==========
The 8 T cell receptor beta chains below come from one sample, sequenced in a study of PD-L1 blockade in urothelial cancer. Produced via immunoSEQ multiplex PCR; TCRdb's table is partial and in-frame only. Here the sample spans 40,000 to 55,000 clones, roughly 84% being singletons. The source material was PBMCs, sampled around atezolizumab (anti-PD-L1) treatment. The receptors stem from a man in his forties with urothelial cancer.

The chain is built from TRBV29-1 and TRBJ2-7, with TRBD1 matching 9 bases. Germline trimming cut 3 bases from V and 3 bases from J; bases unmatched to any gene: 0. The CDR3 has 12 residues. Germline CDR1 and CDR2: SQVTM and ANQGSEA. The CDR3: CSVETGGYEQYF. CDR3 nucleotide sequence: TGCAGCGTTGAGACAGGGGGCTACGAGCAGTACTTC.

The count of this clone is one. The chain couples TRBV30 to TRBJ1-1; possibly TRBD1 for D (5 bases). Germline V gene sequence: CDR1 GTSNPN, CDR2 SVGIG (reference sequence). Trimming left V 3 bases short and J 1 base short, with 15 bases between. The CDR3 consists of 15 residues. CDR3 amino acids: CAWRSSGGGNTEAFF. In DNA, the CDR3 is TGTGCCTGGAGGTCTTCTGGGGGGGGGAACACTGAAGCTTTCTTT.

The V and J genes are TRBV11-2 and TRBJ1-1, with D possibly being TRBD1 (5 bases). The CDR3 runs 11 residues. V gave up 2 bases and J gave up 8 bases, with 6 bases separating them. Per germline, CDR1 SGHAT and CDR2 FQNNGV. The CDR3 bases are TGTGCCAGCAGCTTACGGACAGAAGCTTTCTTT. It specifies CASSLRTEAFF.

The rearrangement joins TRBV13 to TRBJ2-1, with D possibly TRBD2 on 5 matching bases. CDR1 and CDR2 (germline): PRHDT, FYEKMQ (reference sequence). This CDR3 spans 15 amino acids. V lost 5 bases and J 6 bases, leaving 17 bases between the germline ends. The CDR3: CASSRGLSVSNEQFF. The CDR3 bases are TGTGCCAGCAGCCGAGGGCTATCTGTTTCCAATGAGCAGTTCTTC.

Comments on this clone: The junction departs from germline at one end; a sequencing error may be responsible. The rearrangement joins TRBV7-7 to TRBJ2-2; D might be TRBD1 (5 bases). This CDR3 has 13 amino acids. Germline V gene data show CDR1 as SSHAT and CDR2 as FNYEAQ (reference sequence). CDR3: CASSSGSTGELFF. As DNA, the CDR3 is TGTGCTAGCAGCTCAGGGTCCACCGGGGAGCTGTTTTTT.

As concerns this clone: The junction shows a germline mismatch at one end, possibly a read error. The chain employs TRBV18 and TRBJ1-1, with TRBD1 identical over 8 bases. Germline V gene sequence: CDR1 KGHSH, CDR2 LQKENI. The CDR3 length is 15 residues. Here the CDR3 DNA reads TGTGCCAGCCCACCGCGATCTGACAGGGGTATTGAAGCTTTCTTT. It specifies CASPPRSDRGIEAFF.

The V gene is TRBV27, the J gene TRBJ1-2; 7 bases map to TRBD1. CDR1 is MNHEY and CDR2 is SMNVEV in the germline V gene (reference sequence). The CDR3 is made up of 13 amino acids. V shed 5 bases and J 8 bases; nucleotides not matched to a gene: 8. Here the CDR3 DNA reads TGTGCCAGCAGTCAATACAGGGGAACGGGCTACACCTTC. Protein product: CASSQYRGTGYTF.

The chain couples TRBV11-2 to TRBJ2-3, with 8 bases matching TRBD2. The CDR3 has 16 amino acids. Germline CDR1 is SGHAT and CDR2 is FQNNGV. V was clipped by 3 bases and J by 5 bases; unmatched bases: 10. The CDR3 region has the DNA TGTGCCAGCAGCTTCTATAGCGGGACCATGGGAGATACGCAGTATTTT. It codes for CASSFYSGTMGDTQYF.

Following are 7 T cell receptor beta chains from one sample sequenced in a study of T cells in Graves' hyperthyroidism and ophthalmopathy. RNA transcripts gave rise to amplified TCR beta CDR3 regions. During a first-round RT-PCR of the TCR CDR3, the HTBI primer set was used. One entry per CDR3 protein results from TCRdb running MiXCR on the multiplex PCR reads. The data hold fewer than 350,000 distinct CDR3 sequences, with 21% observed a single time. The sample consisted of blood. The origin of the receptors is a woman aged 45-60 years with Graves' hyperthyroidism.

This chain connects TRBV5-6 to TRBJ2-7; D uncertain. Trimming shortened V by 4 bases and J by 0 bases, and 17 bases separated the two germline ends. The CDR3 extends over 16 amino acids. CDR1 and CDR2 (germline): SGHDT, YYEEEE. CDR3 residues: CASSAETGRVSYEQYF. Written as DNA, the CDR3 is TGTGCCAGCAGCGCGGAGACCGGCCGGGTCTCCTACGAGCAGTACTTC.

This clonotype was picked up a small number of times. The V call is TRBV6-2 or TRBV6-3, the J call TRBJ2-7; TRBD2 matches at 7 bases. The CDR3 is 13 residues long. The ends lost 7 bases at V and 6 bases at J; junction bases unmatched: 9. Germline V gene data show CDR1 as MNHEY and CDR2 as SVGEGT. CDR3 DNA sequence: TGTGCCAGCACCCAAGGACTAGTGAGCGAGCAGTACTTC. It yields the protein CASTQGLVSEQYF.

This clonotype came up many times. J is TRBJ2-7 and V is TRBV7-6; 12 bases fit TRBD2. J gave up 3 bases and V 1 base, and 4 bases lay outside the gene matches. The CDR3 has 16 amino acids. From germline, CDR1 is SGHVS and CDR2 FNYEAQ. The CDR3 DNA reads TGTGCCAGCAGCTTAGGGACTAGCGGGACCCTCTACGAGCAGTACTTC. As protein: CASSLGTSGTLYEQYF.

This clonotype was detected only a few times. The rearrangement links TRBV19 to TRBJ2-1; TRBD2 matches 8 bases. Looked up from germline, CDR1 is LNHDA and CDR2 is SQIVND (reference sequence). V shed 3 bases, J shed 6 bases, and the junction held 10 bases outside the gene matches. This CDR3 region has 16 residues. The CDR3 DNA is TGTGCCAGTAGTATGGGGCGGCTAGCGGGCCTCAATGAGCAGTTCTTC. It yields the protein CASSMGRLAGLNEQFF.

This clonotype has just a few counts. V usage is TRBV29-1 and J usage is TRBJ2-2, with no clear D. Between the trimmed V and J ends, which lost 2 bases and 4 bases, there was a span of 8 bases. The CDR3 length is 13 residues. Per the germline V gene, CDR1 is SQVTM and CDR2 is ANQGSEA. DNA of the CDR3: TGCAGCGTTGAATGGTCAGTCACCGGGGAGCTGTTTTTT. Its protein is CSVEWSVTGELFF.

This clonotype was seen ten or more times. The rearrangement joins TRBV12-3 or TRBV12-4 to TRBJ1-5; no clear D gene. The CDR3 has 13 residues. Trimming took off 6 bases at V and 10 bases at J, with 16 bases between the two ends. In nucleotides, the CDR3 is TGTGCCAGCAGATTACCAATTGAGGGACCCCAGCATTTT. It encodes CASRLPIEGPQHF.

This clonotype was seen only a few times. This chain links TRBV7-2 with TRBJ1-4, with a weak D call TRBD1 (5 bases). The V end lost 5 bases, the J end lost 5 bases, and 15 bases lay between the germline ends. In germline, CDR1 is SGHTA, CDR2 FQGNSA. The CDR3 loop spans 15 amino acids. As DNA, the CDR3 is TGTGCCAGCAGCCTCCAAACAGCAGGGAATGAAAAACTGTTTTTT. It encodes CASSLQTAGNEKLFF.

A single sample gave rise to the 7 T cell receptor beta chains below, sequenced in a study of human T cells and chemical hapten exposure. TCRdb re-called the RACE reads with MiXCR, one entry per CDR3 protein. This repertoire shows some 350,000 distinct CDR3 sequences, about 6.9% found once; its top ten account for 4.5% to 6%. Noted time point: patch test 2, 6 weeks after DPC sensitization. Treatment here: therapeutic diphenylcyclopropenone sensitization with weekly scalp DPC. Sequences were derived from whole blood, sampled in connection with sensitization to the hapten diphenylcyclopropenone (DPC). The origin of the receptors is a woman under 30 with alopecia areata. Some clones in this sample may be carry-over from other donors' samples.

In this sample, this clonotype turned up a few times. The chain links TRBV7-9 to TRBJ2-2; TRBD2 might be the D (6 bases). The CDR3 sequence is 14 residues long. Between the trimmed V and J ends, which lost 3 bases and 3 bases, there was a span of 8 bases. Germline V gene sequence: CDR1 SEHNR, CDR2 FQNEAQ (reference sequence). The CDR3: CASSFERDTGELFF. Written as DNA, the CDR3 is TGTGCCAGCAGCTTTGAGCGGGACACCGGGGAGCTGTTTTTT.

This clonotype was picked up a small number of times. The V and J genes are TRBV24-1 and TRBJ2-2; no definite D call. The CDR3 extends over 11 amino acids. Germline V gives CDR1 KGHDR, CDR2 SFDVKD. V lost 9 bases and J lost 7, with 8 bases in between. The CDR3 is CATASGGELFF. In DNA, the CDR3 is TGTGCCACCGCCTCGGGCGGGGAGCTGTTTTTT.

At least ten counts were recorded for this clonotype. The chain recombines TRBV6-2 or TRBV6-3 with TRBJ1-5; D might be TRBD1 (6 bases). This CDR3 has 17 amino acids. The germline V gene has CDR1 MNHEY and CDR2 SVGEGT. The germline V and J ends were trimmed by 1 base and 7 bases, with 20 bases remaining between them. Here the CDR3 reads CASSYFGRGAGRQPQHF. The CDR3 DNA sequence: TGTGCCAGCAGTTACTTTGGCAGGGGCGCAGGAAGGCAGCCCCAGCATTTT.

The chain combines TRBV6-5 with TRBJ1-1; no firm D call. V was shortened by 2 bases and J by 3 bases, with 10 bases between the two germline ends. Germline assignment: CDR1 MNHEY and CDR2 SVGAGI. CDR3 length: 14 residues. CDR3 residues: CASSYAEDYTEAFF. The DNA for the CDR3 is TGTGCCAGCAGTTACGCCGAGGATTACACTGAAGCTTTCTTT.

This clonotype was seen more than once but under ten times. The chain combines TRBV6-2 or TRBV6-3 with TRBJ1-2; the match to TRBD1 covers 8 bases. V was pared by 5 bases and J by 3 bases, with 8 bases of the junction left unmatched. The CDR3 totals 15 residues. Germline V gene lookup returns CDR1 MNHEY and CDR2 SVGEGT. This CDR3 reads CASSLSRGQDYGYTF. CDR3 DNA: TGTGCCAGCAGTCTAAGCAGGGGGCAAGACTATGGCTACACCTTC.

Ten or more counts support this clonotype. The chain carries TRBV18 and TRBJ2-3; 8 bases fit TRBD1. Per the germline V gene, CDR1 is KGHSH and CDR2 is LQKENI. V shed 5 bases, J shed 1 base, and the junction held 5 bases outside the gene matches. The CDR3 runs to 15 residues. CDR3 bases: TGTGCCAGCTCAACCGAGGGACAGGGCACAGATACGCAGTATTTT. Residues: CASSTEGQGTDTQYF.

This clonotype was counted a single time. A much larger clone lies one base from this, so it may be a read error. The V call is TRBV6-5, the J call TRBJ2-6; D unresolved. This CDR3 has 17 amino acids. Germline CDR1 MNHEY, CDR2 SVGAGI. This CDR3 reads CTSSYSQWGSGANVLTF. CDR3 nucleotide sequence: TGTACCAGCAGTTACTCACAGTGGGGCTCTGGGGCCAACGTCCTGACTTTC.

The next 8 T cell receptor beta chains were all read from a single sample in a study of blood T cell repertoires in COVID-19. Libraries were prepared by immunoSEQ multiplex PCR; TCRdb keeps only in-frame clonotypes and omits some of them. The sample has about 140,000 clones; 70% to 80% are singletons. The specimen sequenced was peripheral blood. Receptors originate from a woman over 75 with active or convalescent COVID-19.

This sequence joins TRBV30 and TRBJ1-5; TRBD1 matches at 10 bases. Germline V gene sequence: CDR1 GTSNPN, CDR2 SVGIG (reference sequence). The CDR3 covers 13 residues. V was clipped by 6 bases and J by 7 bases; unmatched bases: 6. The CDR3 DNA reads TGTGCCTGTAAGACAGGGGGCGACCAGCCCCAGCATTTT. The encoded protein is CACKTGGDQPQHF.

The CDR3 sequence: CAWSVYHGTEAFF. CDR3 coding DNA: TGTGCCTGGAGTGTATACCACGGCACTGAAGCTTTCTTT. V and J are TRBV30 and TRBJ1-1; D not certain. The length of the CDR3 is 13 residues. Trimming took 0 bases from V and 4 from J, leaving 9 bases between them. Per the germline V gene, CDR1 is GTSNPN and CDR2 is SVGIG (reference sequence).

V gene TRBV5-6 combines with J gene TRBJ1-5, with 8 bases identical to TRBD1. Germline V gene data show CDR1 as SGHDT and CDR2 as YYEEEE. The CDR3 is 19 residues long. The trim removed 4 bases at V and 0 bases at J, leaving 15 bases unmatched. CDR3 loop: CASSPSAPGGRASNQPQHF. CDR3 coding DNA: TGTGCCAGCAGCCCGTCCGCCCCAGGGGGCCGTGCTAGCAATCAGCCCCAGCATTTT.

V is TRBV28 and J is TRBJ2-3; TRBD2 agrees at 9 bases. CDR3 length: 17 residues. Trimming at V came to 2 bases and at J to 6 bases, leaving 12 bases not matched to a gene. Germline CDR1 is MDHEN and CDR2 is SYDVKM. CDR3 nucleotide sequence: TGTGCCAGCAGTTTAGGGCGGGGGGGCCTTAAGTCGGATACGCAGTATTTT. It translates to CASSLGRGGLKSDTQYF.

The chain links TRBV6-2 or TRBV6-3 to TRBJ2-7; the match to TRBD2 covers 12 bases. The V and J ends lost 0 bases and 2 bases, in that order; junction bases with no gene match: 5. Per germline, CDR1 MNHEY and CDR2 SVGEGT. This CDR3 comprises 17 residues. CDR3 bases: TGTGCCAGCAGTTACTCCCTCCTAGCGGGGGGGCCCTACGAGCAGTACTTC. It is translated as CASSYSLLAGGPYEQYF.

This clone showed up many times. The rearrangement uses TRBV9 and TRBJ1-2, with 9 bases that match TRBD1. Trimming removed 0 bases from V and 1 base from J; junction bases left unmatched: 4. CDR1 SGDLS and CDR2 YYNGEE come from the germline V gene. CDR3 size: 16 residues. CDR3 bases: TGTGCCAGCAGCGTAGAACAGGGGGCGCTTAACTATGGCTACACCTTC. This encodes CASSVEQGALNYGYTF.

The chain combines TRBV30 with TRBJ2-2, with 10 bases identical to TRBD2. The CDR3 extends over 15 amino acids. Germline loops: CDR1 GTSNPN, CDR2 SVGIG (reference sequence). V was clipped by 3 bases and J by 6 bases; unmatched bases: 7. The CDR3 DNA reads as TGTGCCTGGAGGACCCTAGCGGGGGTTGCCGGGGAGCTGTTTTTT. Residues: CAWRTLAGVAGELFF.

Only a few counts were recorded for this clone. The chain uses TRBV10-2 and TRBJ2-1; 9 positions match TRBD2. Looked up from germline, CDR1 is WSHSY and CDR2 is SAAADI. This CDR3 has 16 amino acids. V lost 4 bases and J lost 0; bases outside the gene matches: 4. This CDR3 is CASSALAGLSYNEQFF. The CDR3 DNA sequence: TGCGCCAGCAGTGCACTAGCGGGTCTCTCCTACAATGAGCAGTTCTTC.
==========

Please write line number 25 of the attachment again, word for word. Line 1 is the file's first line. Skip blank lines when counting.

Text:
This clonotype was counted a single time. A much larger clone lies one base from this, so it may be a read error. The V call is TRBV6-5, the J call TRBJ2-6; D unresolved. This CDR3 has 17 amino acids. Germline CDR1 MNHEY, CDR2 SVGAGI. This CDR3 reads CTSSYSQWGSGANVLTF. CDR3 nucleotide sequence: TGTACCAGCAGTTACTCACAGTGGGGCTCTGGGGCCAACGTCCTGACTTTC.